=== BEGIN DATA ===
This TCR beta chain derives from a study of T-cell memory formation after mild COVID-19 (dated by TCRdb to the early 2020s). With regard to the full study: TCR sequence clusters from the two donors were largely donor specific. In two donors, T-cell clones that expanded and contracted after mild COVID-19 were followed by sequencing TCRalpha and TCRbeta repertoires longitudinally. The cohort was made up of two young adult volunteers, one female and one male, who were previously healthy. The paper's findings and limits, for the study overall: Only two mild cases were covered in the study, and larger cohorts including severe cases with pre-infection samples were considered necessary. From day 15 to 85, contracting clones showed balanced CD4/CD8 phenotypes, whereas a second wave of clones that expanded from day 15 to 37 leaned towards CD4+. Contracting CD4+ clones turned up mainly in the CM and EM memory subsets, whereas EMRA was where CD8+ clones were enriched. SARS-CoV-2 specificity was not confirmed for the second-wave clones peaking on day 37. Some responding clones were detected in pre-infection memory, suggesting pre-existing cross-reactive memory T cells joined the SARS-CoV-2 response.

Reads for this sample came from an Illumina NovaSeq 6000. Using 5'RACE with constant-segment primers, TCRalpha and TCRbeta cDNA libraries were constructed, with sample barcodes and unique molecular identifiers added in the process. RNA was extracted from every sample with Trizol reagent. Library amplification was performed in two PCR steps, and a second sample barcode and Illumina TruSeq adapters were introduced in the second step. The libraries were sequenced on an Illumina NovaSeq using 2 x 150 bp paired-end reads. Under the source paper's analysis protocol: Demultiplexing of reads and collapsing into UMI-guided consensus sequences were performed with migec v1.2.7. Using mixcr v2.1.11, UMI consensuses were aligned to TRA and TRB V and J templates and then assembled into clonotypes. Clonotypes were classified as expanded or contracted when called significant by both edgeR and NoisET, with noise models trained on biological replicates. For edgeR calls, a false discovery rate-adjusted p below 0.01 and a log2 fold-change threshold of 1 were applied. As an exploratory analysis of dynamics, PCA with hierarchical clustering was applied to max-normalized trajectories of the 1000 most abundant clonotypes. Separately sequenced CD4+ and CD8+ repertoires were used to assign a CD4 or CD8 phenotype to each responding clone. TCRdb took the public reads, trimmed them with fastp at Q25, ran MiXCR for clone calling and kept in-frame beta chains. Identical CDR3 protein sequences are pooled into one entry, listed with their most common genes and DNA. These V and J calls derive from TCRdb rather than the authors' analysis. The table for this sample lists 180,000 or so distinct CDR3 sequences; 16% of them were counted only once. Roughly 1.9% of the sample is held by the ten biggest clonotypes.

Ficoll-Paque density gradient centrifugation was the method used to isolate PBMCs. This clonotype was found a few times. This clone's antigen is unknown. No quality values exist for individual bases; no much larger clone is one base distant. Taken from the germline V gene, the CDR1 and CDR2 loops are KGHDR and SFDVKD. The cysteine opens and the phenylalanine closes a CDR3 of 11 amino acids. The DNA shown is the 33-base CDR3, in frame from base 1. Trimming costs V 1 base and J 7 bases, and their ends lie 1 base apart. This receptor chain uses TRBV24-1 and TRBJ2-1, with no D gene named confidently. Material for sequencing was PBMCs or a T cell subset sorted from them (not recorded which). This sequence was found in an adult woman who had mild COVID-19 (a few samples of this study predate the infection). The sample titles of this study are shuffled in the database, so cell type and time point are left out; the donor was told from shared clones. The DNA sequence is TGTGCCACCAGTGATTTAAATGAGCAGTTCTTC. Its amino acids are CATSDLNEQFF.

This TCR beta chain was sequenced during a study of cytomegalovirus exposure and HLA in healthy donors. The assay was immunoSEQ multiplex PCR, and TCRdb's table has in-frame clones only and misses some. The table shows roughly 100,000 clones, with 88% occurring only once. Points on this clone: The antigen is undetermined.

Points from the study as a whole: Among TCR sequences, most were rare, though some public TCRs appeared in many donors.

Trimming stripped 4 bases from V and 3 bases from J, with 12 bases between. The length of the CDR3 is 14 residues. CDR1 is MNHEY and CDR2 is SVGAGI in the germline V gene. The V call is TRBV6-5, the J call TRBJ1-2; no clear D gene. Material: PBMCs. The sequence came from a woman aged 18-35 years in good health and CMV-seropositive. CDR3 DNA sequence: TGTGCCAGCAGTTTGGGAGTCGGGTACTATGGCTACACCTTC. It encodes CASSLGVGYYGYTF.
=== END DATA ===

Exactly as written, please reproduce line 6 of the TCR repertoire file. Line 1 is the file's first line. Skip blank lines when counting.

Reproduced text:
Trimming stripped 4 bases from V and 3 bases from J, with 12 bases between. The length of the CDR3 is 14 residues. CDR1 is MNHEY and CDR2 is SVGAGI in the germline V gene. The V call is TRBV6-5, the J call TRBJ1-2; no clear D gene. Material: PBMCs. The sequence came from a woman aged 18-35 years in good health and CMV-seropositive. CDR3 DNA sequence: TGTGCCAGCAGTTTGGGAGTCGGGTACTATGGCTACACCTTC. It encodes CASSLGVGYYGYTF.